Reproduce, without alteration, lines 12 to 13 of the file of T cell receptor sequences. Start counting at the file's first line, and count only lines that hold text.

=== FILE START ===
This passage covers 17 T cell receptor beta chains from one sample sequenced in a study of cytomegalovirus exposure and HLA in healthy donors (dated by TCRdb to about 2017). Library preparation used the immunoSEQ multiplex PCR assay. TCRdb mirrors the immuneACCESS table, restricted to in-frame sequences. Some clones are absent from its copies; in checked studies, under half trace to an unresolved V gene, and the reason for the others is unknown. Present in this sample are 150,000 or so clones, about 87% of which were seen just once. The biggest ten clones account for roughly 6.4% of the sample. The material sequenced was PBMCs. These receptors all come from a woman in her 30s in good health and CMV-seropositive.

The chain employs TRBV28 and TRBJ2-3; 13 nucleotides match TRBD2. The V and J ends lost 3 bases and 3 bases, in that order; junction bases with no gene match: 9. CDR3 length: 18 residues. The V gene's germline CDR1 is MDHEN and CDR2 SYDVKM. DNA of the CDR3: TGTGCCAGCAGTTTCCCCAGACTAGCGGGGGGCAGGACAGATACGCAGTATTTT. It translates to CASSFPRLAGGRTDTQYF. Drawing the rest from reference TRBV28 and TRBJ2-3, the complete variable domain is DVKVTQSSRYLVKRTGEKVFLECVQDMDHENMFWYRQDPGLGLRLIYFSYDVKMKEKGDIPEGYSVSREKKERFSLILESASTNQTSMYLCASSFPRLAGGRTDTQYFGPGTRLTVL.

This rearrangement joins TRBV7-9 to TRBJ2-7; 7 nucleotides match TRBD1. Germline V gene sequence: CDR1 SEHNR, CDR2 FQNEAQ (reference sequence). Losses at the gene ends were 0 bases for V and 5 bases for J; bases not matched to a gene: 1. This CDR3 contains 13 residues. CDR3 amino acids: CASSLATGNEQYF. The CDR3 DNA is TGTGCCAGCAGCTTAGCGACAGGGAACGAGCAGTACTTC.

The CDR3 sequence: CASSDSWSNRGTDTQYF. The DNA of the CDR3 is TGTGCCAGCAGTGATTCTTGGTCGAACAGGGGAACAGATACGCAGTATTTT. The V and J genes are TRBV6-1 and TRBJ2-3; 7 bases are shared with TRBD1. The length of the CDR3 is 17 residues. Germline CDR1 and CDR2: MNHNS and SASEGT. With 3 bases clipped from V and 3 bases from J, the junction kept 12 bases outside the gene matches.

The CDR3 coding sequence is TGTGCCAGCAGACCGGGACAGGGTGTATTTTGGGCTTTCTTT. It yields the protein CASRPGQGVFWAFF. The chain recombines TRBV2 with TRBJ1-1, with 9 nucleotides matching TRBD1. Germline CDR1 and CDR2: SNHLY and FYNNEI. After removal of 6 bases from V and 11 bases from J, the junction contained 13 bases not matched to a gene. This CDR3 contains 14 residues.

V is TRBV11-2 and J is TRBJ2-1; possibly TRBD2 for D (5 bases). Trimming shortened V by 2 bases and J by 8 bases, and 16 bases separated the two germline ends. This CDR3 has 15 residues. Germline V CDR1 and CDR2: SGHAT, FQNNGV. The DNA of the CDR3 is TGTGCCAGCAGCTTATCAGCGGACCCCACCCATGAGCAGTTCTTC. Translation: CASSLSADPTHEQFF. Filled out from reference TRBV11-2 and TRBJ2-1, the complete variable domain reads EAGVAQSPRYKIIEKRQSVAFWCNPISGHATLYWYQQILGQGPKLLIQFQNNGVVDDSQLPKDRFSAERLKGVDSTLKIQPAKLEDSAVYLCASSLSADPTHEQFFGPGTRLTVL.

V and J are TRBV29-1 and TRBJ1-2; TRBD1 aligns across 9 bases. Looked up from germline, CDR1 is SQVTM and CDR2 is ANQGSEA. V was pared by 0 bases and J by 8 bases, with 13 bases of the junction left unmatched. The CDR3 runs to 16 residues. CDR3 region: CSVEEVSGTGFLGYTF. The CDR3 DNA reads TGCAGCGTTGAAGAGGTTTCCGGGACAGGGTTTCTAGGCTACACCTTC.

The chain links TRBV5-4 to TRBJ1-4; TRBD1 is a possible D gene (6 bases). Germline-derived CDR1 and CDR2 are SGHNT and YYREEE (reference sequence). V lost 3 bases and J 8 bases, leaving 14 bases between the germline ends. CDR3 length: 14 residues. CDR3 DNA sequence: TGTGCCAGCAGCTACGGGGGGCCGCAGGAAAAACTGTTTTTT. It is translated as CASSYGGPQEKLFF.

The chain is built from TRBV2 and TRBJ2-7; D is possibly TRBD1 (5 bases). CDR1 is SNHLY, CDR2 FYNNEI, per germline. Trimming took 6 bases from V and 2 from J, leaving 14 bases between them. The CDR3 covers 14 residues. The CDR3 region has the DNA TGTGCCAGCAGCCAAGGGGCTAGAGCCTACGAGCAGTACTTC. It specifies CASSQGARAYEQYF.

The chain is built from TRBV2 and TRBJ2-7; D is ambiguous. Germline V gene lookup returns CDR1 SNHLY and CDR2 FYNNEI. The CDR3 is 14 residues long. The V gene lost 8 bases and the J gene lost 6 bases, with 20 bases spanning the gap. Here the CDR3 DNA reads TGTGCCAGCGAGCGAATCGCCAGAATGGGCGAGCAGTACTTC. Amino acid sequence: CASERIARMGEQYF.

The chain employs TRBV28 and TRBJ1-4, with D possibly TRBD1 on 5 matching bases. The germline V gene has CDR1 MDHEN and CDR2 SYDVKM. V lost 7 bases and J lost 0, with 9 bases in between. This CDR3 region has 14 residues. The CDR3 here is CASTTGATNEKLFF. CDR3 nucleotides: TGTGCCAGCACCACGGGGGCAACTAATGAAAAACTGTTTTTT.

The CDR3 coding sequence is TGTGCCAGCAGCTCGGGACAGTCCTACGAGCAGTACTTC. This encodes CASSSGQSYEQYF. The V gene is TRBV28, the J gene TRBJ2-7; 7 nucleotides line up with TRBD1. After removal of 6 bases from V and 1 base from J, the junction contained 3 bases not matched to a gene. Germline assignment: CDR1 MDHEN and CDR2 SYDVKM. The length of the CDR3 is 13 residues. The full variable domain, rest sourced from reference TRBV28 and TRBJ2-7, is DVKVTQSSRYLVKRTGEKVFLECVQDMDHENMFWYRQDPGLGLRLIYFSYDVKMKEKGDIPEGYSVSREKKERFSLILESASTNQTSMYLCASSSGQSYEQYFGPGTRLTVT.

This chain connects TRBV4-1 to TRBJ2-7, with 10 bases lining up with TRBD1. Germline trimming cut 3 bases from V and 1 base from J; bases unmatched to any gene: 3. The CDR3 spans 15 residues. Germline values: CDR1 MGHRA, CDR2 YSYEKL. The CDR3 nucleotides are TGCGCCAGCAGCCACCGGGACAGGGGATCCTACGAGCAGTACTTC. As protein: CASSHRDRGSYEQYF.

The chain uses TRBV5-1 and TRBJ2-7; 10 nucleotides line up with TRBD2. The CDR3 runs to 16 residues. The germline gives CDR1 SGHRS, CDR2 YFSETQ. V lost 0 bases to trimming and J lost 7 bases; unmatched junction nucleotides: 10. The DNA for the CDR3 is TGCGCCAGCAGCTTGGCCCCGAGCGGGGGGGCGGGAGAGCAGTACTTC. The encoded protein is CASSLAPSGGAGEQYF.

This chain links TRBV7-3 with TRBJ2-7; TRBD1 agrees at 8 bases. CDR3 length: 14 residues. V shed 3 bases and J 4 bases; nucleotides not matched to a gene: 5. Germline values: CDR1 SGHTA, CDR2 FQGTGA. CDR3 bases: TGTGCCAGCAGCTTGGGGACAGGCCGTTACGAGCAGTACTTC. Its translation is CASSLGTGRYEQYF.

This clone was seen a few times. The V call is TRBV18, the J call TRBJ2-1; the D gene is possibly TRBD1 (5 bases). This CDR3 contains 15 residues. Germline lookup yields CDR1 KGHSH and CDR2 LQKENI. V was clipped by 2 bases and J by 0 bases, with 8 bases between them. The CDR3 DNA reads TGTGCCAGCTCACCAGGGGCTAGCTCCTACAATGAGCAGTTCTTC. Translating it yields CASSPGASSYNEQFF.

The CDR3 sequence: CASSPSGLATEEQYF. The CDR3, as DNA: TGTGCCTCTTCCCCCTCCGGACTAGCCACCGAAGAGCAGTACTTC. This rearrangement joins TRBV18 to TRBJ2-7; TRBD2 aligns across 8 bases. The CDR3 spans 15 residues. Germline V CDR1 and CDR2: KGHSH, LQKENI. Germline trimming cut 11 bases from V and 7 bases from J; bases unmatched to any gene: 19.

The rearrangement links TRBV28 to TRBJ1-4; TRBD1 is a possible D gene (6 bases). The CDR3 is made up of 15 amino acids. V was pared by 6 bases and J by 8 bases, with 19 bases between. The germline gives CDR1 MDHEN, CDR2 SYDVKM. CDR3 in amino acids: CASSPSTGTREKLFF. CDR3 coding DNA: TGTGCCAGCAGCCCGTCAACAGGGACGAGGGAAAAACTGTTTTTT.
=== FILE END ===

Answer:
The CDR3 coding sequence is TGTGCCAGCAGCTCGGGACAGTCCTACGAGCAGTACTTC. This encodes CASSSGQSYEQYF. The V gene is TRBV28, the J gene TRBJ2-7; 7 nucleotides line up with TRBD1. After removal of 6 bases from V and 1 base from J, the junction contained 3 bases not matched to a gene. Germline assignment: CDR1 MDHEN and CDR2 SYDVKM. The length of the CDR3 is 13 residues. The full variable domain, rest sourced from reference TRBV28 and TRBJ2-7, is DVKVTQSSRYLVKRTGEKVFLECVQDMDHENMFWYRQDPGLGLRLIYFSYDVKMKEKGDIPEGYSVSREKKERFSLILESASTNQTSMYLCASSSGQSYEQYFGPGTRLTVT.

This chain connects TRBV4-1 to TRBJ2-7, with 10 bases lining up with TRBD1. Germline trimming cut 3 bases from V and 1 base from J; bases unmatched to any gene: 3. The CDR3 spans 15 residues. Germline values: CDR1 MGHRA, CDR2 YSYEKL. The CDR3 nucleotides are TGCGCCAGCAGCCACCGGGACAGGGGATCCTACGAGCAGTACTTC. As protein: CASSHRDRGSYEQYF.